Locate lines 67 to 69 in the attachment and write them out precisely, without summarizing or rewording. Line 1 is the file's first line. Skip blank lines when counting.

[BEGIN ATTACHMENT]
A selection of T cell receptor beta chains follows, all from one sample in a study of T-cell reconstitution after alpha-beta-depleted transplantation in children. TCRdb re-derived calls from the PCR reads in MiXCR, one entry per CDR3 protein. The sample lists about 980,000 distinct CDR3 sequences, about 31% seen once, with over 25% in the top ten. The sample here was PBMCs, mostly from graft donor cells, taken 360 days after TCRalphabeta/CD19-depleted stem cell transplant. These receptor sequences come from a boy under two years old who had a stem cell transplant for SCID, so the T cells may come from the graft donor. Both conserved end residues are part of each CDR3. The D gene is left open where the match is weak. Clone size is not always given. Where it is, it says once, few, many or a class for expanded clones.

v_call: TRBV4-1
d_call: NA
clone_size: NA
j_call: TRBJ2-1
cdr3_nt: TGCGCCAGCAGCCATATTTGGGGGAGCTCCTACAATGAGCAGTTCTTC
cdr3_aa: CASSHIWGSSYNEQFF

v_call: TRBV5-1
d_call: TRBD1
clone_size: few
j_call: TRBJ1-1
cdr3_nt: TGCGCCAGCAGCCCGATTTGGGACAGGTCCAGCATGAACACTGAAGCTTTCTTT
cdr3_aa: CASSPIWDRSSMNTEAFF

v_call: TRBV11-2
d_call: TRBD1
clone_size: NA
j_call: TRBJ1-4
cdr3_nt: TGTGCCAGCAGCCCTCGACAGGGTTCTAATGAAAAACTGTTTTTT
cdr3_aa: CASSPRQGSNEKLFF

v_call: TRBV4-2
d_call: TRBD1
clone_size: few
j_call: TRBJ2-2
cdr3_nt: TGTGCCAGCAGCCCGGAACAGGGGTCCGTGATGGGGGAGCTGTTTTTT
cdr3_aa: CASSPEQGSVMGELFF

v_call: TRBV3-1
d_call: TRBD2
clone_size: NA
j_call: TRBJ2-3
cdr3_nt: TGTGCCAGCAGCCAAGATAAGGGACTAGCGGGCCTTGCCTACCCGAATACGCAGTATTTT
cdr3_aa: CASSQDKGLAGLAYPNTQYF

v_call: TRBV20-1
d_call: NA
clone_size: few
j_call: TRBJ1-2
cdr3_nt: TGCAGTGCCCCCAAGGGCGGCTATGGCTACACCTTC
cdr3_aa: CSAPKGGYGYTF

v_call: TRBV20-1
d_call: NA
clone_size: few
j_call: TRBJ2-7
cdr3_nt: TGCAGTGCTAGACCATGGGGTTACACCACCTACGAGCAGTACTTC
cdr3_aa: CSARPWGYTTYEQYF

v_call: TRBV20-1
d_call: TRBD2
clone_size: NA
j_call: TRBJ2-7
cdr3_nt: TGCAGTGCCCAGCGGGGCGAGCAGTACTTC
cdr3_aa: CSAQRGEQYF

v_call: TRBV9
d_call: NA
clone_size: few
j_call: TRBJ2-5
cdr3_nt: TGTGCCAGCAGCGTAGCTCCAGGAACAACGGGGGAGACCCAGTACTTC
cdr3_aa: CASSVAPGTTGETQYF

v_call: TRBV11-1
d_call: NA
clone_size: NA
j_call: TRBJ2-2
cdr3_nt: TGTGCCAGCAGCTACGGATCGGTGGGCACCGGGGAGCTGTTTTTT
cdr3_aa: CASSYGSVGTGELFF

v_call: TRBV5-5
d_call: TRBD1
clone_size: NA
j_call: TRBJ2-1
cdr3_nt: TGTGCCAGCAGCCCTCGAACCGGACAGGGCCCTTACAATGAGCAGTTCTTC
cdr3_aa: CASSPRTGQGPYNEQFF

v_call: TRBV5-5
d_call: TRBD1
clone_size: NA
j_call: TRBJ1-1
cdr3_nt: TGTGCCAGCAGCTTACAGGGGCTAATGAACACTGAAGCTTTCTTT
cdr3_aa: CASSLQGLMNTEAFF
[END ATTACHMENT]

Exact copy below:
cdr3_aa: CASSPRTGQGPYNEQFF

v_call: TRBV5-5
d_call: TRBD1